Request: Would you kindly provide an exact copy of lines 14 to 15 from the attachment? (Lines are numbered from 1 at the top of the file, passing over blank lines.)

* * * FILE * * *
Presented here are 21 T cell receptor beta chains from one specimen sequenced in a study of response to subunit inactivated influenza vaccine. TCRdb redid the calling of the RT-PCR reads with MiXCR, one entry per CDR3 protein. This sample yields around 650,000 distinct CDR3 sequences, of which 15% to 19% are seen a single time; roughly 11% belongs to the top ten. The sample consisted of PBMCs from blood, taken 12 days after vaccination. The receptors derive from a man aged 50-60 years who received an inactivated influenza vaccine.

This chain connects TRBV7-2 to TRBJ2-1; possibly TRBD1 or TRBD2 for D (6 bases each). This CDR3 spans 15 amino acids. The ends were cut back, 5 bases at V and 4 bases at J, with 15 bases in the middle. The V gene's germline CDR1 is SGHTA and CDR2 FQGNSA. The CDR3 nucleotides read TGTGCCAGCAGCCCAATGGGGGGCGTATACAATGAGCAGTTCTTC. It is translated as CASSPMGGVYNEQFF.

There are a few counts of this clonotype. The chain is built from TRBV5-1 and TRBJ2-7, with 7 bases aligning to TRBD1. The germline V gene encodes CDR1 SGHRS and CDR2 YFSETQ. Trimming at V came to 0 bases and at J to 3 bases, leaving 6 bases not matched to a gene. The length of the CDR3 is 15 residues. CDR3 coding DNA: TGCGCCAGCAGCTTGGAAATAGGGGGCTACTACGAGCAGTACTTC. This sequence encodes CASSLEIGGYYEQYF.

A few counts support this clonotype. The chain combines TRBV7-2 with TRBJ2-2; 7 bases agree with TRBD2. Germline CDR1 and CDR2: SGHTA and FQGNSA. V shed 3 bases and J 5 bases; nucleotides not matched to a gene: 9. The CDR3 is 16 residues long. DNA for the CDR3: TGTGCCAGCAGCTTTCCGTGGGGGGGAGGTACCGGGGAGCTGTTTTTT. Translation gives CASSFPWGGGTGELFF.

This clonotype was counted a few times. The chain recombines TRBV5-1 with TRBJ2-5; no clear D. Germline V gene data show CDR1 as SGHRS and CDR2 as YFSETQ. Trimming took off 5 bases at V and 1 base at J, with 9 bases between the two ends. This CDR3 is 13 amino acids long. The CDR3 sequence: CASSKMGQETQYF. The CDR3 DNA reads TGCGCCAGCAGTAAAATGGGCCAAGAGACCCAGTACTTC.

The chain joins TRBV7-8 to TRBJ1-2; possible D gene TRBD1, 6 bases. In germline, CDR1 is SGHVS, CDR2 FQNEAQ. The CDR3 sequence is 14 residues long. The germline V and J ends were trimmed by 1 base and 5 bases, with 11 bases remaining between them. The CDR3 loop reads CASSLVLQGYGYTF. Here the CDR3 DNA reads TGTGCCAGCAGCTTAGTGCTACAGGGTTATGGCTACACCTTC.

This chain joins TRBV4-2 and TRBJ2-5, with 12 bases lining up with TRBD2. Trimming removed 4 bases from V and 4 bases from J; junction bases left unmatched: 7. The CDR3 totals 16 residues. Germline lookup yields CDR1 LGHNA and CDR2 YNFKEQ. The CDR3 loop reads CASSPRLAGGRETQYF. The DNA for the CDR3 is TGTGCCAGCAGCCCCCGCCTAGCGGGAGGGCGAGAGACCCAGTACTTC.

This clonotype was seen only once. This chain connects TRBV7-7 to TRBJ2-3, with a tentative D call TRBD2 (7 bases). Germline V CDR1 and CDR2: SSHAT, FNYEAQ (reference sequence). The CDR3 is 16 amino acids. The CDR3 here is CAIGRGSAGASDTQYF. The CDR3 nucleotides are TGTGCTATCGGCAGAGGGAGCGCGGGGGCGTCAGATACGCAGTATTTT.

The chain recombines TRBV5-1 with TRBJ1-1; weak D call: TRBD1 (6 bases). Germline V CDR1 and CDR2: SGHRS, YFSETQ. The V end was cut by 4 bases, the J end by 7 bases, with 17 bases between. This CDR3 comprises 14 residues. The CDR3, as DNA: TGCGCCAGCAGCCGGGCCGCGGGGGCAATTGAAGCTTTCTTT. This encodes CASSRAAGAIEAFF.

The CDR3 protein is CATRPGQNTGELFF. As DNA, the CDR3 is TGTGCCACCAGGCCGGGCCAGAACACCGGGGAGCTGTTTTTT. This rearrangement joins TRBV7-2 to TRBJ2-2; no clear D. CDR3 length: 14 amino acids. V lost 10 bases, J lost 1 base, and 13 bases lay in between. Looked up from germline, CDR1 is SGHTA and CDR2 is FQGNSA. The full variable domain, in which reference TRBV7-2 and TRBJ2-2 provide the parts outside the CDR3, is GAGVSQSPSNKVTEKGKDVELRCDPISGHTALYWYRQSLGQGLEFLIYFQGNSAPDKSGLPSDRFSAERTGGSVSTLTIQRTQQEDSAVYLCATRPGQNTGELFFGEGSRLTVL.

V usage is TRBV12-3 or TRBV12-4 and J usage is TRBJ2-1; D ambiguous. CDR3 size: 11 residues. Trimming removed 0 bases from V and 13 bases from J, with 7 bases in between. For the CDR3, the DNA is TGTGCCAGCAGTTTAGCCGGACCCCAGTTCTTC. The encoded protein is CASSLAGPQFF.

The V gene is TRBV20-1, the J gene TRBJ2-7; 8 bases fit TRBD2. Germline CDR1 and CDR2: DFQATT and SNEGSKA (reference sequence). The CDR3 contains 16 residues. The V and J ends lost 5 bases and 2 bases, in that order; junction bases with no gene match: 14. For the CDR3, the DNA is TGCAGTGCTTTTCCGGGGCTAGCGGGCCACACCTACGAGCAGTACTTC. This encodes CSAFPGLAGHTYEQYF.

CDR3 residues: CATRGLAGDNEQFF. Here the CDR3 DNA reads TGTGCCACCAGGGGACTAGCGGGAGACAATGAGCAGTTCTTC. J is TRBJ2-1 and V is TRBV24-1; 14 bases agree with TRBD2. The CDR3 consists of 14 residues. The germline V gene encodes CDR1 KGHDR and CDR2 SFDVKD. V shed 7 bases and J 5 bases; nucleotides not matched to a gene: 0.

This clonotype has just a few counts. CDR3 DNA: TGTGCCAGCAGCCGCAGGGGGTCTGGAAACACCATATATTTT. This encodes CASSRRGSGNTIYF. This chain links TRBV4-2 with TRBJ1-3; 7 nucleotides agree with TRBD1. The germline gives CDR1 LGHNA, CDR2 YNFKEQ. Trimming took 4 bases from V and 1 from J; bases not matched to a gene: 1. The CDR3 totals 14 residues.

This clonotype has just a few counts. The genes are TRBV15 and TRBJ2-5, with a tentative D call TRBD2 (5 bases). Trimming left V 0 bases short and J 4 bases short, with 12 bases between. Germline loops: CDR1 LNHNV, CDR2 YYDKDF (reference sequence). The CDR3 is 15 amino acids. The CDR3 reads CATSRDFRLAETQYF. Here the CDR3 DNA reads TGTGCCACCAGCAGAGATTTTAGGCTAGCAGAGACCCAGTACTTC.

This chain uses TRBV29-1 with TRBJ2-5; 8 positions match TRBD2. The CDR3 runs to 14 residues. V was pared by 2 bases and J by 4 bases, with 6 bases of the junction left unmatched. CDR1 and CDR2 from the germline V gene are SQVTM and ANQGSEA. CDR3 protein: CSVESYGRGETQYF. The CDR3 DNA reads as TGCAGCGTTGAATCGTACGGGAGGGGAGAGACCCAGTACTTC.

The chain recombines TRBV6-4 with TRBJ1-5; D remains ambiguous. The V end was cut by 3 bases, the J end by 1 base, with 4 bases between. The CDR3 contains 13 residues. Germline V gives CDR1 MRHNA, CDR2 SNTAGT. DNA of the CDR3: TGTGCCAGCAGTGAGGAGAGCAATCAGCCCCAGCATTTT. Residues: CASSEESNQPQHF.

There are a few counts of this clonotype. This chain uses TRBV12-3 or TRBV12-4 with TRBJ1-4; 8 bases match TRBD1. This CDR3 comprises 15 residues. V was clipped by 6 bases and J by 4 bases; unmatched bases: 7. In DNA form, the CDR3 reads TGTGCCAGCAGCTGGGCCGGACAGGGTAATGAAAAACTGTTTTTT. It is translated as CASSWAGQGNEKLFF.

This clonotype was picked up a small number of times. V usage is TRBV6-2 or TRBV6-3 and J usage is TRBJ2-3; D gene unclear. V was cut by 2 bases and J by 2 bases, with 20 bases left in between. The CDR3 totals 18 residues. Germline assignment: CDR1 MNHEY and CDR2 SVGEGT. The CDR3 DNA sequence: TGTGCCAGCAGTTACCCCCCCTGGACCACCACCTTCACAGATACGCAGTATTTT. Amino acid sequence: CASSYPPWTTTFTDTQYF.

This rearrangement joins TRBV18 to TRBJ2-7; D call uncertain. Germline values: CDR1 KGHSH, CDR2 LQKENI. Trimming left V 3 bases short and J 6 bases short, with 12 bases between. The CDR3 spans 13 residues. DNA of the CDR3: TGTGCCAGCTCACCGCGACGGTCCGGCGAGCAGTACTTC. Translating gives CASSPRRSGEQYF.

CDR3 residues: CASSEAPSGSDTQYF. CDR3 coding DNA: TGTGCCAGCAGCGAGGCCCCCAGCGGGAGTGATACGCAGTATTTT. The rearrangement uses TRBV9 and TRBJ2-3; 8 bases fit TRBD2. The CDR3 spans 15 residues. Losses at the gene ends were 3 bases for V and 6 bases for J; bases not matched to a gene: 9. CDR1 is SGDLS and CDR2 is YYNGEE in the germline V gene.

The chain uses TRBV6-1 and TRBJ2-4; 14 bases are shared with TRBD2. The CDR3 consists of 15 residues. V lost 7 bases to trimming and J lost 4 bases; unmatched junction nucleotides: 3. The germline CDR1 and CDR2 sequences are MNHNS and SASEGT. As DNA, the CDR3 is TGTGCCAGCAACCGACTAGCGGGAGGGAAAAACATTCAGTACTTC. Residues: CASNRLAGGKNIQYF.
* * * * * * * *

This clonotype has just a few counts. CDR3 DNA: TGTGCCAGCAGCCGCAGGGGGTCTGGAAACACCATATATTTT. This encodes CASSRRGSGNTIYF. This chain links TRBV4-2 with TRBJ1-3; 7 nucleotides agree with TRBD1. The germline gives CDR1 LGHNA, CDR2 YNFKEQ. Trimming took 4 bases from V and 1 from J; bases not matched to a gene: 1. The CDR3 totals 14 residues.

This clonotype has just a few counts. The genes are TRBV15 and TRBJ2-5, with a tentative D call TRBD2 (5 bases). Trimming left V 0 bases short and J 4 bases short, with 12 bases between. Germline loops: CDR1 LNHNV, CDR2 YYDKDF (reference sequence). The CDR3 is 15 amino acids. The CDR3 reads CATSRDFRLAETQYF. Here the CDR3 DNA reads TGTGCCACCAGCAGAGATTTTAGGCTAGCAGAGACCCAGTACTTC.